Methods: We describe six patients, five transplant recipients receiving cyclosporine and one patient with rheumatoid arthritis receiving methotrexate, who developed cutaneous presentations of EBV-associated B-cell lymphoma. Human herpesvirus 8 (HHV8) and EBV thymidine kinase (vTK) expression were also explored.
Results: The cases comprised plasmablastic lymphoma (one case), plasmacytic marginal zone lymphoma (two cases), and diffuse large B-cell lymphoma (three cases). There was a monoclonal gammopathy in one and concurrent extracutaneous disease in two of the six patients. EBV-associated latent small nuclear RNA was detected in all cases with coexpression of HHV8 in one of the five cases and of vTK in three of the six cases. Three patients responded to a reduction in the immunosuppressive regimen and antiviral therapy. Recurrent disease developed in two, with one patient succumbing to multiorgan dissemination.
Conclusions: EBV-associated cutaneous B-cell lymphoma is characterized by a long interval between the initiation of immunosuppression and the development of lymphoma. Although previous reports have reported an indolent clinical course, an aggressive clinical course may occur. HHV8 and lytic phase EBV antigens are detected in some cases, possibly suggesting a pathogenetic role.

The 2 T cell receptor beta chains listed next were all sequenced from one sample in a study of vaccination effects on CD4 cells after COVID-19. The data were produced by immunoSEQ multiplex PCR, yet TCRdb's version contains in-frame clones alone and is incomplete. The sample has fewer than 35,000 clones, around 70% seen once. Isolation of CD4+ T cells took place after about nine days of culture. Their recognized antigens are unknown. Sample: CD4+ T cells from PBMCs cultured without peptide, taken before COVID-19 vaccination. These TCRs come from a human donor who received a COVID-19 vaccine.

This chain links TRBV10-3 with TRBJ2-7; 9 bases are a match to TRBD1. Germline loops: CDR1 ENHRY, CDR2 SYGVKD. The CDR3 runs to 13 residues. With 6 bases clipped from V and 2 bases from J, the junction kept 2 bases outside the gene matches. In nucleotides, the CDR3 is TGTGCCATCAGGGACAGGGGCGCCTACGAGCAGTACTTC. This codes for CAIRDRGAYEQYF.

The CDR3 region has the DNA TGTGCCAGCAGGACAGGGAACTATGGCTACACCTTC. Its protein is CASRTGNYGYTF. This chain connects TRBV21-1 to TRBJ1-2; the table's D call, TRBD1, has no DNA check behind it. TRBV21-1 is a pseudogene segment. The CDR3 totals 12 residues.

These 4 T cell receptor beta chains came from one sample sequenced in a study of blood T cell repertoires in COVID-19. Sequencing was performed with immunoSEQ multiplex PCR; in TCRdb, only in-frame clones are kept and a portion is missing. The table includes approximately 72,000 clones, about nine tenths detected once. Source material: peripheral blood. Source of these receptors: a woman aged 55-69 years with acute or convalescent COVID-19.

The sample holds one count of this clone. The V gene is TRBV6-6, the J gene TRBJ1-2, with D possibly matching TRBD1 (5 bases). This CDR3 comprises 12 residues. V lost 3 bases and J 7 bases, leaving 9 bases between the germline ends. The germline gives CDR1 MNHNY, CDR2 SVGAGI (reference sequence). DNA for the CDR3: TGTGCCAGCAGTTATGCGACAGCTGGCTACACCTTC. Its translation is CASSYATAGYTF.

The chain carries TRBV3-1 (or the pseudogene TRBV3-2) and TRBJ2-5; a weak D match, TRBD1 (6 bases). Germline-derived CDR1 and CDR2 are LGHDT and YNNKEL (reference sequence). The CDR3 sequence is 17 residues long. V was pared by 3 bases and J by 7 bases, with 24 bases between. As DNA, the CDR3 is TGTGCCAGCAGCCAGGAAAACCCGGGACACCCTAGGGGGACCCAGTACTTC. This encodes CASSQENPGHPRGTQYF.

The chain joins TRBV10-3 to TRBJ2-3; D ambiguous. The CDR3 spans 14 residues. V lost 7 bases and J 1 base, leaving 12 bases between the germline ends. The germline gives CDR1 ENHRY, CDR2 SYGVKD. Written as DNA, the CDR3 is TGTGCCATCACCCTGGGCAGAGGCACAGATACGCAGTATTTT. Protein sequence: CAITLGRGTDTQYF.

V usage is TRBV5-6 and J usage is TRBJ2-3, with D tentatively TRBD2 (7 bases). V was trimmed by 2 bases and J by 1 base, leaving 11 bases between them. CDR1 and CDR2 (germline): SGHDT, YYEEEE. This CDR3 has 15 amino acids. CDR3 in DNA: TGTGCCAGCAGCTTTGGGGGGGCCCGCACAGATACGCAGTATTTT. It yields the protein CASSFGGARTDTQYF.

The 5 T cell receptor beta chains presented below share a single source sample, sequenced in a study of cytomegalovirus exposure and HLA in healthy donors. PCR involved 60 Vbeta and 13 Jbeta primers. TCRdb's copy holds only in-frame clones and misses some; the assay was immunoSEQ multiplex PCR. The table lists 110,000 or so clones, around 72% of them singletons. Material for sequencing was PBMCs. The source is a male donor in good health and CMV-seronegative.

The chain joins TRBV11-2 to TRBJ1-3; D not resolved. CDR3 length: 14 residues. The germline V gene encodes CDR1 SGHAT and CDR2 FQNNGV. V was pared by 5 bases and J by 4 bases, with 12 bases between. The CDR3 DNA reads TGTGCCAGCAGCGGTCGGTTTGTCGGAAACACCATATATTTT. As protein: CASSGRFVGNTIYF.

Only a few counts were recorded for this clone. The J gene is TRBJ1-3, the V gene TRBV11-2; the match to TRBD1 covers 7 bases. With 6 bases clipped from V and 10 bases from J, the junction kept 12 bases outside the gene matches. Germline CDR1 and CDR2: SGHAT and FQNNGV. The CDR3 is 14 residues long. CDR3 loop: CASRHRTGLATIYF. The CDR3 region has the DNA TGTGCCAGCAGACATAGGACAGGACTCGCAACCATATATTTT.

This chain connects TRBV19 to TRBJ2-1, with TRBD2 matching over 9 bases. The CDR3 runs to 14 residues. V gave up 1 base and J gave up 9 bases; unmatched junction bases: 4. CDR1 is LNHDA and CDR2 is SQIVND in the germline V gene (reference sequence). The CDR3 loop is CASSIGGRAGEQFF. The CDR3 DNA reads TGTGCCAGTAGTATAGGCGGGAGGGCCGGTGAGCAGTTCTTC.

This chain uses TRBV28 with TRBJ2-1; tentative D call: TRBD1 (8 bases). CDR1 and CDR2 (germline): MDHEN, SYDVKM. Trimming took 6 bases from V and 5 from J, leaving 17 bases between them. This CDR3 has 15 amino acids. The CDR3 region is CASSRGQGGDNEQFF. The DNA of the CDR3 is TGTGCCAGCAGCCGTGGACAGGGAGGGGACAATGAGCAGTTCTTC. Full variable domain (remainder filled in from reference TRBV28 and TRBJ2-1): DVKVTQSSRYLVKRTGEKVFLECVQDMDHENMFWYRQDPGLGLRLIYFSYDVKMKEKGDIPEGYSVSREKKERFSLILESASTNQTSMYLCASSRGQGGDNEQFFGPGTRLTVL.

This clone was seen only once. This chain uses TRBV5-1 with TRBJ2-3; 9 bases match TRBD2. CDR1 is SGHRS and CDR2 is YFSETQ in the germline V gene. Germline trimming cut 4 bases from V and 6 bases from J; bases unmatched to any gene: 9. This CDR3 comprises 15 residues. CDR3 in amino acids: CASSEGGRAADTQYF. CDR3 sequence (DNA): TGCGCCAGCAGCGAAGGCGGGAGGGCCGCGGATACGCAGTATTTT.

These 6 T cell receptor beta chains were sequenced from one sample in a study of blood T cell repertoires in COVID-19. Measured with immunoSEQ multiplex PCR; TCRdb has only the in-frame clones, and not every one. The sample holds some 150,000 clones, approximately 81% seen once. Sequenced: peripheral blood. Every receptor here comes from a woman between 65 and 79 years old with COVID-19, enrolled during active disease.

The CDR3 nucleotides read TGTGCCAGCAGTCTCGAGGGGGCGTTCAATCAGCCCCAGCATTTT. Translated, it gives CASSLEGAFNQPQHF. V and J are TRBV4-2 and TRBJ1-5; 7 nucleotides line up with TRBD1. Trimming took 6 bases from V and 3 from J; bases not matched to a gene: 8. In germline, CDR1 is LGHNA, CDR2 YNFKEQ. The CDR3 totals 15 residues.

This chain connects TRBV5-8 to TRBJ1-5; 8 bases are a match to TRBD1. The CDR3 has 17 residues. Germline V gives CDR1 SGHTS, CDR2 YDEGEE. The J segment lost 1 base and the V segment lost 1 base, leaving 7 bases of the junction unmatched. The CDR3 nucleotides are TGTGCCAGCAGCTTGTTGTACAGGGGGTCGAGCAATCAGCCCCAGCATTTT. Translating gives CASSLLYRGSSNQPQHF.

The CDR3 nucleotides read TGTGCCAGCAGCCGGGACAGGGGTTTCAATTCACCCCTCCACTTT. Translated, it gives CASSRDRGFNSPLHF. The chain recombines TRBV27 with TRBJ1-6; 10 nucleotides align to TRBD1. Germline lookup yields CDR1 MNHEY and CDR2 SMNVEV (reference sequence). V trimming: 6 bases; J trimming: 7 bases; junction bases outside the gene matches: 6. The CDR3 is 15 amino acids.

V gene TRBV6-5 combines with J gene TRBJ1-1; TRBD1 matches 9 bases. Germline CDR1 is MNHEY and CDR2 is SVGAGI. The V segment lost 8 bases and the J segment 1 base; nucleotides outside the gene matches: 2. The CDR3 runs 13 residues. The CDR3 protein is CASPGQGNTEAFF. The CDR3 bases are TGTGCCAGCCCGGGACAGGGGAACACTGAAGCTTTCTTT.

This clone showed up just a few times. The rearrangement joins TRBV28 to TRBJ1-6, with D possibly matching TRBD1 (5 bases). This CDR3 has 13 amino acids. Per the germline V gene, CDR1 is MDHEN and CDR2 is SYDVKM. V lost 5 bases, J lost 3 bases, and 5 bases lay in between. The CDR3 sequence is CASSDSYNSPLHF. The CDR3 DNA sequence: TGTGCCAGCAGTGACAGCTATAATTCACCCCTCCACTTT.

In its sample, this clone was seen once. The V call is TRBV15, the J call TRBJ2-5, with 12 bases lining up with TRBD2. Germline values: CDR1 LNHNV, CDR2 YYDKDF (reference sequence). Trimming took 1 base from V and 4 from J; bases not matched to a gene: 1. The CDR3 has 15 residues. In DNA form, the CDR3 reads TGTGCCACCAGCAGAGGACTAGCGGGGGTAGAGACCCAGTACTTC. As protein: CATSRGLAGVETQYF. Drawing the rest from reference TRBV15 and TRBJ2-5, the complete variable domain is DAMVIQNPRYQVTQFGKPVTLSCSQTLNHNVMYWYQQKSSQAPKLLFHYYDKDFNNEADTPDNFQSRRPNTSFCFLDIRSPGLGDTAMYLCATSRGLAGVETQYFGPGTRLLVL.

HEPATITIS C AND G VIRUS
Hepatitis C and G viruses in B-cell lymphomas of the skin.
Michaelis S, Kazakov DV, Schmid M, Dummer R, Burg G, Kempf W.
Unit of Dermatopathology, Department of Dermatology, University Hospital, Zurich, Switzerland.
J Cutan Pathol. 2003 Jul;30(6):369-72. Abstract quote
BACKGROUND: The etiology of B-cell lymphoproliferative disorders (LPDs) of the skin has still to be elucidated. So far, Borrelia sp. has been identified as the causative agent of some cases of B-cell LPDs of the skin. Apart from bacterial pathogens, recent studies suggested that also flaviviruses, in particular hepatitis C (HCV) and G (HGV) viruses, may be involved in the pathogenesis of B-cell non-Hodgkin's lymphomas (NHLs). Most studies were performed in patients with known HCV infection, but the overall frequency of HCV- and HGV-RNA in tumoral tissue of primary cutaneous B-cell lymphomas (CBCLs) is unknown.
METHODS: We examined 23 tumor biopsies of various forms of CBCLs by reverse transcriptase-polymerase chain reaction (RT-PCR) and sequencing for the presence of HCV and HGV.
RESULTS: HCV-RNA sequences were detected in seven of 23 (30%) of the tumor biopsies. In contrast, RNA sequences of HGV were not detected in any of the tumors.